Kitchen gadgets and trinkets, how we love collecting them! But admittedly many of these, we have forgotten about lately; the good number of those we remember to use, seemed more interesting during the time we bought them.
However there are also those that leave you with the question—how could I have cooked without you all these years?
The Terraillion scale is an example. It took me a while to find a good kitchen scale, one that was accurate, sensitive and easy to use. Then I got a hold of the Terraillon Halo 3-kg model.
The scale, though compact, has a wide measuring surface. The glass platform can accommodate even the larger-sized stainless-steel mixing bowls with ease.
It also has a large display screen and it measures in both kilogram and pounds. The unit is also equipped to measure liquids and has an “add and weigh function,” which allows it to account for the weight of the container and display only the weight of what it holds.
And unlike the few scales I’ve owned in the past that seesaws up and down before it gives a final measure, the Terraillon gives a quick and consistent reading each and every time.
The size makes it very convenient to store and keep. And since it is sleek and well designed, leaving it out on the counter makes it appear as though you have just another hi-tech decorative kitchen accessory. It is also reasonably priced.
Terraillion scales are available at Gourdo’s.
Another product is the Phytoncide Cutting Board.
Many of us have sliced lemons, oranges and onions straight off our kitchen counters, taking great care not to damage both our knife and the counter’s surface. Sometimes, it simply is too cumbersome to have to bring out chopping boards.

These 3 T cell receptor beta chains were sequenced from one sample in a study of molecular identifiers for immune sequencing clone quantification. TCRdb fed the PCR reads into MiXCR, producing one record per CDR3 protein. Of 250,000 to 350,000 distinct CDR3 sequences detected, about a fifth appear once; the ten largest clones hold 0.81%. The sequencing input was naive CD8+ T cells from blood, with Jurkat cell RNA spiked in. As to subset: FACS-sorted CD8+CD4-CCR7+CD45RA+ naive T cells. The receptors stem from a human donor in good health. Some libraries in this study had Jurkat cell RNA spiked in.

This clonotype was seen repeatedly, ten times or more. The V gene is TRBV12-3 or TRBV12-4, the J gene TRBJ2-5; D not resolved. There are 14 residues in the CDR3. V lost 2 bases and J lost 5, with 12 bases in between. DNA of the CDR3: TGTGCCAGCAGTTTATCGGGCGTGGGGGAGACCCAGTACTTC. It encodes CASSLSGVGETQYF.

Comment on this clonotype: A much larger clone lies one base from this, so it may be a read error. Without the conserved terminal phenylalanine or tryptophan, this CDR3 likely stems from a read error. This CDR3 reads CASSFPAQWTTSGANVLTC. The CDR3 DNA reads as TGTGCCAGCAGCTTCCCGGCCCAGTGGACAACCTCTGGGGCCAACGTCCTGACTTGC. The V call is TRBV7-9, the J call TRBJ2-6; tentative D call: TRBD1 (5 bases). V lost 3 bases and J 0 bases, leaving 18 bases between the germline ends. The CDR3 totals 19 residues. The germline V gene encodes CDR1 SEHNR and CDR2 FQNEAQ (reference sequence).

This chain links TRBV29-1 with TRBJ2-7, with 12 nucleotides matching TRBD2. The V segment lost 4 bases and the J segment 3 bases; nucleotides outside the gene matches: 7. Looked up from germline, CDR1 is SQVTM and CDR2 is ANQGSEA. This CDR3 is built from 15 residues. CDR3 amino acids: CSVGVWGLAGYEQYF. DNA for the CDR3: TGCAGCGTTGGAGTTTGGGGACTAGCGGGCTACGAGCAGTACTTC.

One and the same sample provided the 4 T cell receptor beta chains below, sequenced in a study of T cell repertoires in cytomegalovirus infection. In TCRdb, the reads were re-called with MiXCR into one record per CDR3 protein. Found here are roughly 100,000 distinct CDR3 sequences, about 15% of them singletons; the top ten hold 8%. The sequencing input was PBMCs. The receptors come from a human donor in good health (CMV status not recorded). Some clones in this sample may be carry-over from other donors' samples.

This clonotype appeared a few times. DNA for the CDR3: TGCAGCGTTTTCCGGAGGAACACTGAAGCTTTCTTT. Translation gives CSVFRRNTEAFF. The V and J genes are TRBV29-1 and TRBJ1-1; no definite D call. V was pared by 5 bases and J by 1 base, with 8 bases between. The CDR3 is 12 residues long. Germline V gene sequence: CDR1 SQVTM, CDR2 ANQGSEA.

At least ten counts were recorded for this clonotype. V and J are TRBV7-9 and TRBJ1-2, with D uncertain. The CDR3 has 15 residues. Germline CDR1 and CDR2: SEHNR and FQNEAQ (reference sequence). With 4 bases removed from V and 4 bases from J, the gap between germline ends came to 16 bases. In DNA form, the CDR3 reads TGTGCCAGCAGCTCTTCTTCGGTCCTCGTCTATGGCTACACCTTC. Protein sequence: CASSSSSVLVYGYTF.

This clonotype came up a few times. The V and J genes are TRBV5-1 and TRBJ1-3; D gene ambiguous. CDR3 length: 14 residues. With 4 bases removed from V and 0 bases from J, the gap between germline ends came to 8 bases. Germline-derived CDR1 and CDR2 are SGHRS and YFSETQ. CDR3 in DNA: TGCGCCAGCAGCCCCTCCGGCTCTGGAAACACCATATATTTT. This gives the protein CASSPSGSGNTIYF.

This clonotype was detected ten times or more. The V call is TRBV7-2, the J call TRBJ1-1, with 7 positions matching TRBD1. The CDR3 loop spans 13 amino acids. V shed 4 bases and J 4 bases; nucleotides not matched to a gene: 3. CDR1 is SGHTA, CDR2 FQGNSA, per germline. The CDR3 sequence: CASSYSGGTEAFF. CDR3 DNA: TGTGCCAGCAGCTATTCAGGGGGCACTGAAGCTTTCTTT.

Lately, I have been so happy with my Phytoncide Cutting Board —lightweight, convenient to use, quick to store, gentle on the knives, does not skid or slide while you are chopping and not quick to absorb odors.
The boards come color coded— green for vegetables, orange for meats and blue for seafood. They are not easy to clean but can be sterilized inside the microwave for one minute, to kill up to 99-percent of bacteria.
Christopher Uy, the distributor of the cutting boards, says that the boards contain “phytoncide, antimicrobial organic compounds derived from plants, that promote antibacterial activity.”
(To get a set or two of these nifty cutting mats, call 0917-8424140, 0939-9292929 or 3592821.)
Making balsamic reduction is quite a hassle. To begin with, it takes quite a while and if cooked in an enclosed area, could be very bothersome. The smell of the vinegar can make you cough endlessly and it does stink up the place.
Cecille Poblador of Truffles and More recently brought in Tondo Red and White Balsamic creams, a syrup-like reduction that is perfect to be drizzled on to strawberries, over cheese, as a marinade, mixed with olive oil, to make a delicious vinaigrette. One can use it on just about anything, especially when a tinge of sweet and sour is required to enhance a dish.
The red balsamic is sharper while the white, a tad milder and perfect when you want the color of your plated dish to stay pristine.
Cecille also sells decently priced truffle products such as oils, creams, carpaccio and truffle honey (excellent on cheese!).
(For orders, call 0917-8559637.)
The Holy Week left me in search of new seafood to add on to my no-meat Friday roster. And when it comes to this type of dilemma, MIDA foods always comes to my rescue.
For starters, they brought in lightly salted bacalao loins that I feasted on—tender, succulent atlantic cod! And, barramundi collars that are perfect for sinigang and pinangat. They’re best when grilled.
Here’s how I do it. I first wash then halve the collars. Then I salt it generously with sea salt, leave it to marinate 20-30 minutes and then grill them over very hot charcoal, approximately three minutes per side. Make sure to oil the grate before grilling the fish. Serve the collars with lemon wedges and with grated daikon (radish). Super!
(Call Mida Food Distributors Inc. at 5240006, 5265136.)